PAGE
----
MLS and Pro/Rel: The Great Debate on Twitter


When it comes to professional sports in America, the four major leagues have a rich history and enthusiastic support.  Yet as more Americans start to embrace soccer, the Twitter soccer fan base is broken into more pieces than Humpty  Dumpty after the great fall. With so many soccer option to pick from, opinions of MLS can cause a great range of emotions with fans of soccer on Twitter. Even as MLS set record attendance this year for the league’s 19th season, by averaging over 19,000 fans per game and seeing over six million pass through the turnstiles, you would think what could be wrong? But all it takes to see that this is far from peaches and cream is to spend a few hours on Twitter.

If you asked someone to rate the league from 1 to 10, I think the answer might be your scale is to small. The problem is that soccer in this country has many fan bases with a range of opinions for what they like or dislike about MLS. Some will never give the league a chance because it doesn’t have promotion and relegation. Others believe the product is far to inferior compared to the league’s of Mexico, Europe and South America. Then you have fans that support teams in foreign league’s and MLS.

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While another group are happy just to be able to go see a live game and only casually follow the league. Others might be new fans of soccer after watching this past summer’s World Cup and are now following their local team. And of course lets not forget the “supporters” who sing and chant to create atmosphere in the stadium. You can pick a group from above and you might find even more subcategories for each.

When it comes to picking a group from above, I find myself in the last one, as I joined the Sons of Ben in the beginning of 2009 as they attempted to lure an expansion team to Philadelphia. I must say it was an interesting experience as got I involved by hearing what they were attempting to do on the internet. As a kid growing up in Philadelphia I started playing soccer at a young age; but in the time before cable TV it was hard to watch the sport.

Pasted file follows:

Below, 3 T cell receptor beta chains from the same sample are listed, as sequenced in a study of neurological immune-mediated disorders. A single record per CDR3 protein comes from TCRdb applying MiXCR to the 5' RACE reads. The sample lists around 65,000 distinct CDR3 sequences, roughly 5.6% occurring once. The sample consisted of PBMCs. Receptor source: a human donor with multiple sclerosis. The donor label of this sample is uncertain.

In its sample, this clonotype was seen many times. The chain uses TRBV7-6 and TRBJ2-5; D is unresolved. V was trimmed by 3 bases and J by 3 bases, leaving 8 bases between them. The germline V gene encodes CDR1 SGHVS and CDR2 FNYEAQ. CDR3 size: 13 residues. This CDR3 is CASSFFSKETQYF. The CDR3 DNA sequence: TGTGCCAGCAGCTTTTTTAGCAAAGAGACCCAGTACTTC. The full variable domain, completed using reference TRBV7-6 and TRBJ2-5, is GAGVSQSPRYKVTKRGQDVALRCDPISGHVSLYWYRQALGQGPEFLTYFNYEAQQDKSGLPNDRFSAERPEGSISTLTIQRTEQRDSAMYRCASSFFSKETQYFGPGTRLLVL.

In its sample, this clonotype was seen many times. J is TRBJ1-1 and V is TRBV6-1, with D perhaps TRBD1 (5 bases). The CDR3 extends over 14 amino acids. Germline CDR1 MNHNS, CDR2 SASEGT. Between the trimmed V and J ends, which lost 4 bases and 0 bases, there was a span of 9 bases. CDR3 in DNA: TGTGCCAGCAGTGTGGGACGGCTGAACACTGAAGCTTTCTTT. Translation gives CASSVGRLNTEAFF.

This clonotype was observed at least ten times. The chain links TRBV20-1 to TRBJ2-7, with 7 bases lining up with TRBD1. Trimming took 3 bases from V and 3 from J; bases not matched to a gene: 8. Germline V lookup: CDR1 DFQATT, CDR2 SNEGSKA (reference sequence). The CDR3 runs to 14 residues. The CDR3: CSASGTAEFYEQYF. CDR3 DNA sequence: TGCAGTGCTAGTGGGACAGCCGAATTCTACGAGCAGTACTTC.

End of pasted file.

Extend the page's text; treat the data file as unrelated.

I attended some Philadelphia Atoms and Fury game’s, but the teams came and went quickly. When MLS launched I was sad to see that Philadelphia wouldn’t have a team to start the 1996 inaugural season. Of course back then everybody wondered how long this league would last? Even today  in the back of my mind I can hear that little voice of doubt whispering it won’t last as MLS enters 2015 and its 20th season.

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Looking back to the day when the Union were announced, I was like a kid on Christmas. I remember Governor Ed Randell addressing those who had gathered in Chester and like a good politician  that play’s to the crowd, he pointed in our direction and gave us credit for bringing the team to Philadelphia. I thought it was good day for soccer in this country, even as many of my own friends who were lovers of the four major sports teams in Philadelphia told me the team wouldn’t last five years. I’m happy to say they are going into their sixth season this year and I could run around and collect on a lot of bets but that’s another story.